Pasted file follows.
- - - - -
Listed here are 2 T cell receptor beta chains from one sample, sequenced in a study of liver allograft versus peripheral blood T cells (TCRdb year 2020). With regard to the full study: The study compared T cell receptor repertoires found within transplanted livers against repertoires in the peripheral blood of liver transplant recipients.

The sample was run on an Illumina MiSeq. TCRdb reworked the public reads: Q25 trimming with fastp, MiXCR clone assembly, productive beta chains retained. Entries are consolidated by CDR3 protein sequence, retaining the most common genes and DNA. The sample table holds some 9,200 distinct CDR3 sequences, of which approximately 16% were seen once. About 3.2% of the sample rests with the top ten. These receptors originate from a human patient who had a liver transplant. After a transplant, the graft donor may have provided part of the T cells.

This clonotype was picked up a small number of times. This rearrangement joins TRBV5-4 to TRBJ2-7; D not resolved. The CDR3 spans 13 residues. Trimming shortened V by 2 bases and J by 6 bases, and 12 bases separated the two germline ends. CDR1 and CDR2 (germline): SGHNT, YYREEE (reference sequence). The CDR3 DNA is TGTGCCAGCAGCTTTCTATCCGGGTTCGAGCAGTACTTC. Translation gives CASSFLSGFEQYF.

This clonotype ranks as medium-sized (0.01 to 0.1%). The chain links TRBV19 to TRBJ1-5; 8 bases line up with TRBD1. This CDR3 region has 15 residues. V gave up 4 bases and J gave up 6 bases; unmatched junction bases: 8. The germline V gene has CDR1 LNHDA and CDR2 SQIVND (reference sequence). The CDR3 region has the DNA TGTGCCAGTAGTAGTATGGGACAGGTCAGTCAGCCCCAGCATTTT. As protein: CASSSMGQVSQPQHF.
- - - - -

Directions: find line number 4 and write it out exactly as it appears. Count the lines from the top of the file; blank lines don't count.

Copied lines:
This clonotype ranks as medium-sized (0.01 to 0.1%). The chain links TRBV19 to TRBJ1-5; 8 bases line up with TRBD1. This CDR3 region has 15 residues. V gave up 4 bases and J gave up 6 bases; unmatched junction bases: 8. The germline V gene has CDR1 LNHDA and CDR2 SQIVND (reference sequence). The CDR3 region has the DNA TGTGCCAGTAGTAGTATGGGACAGGTCAGTCAGCCCCAGCATTTT. As protein: CASSSMGQVSQPQHF.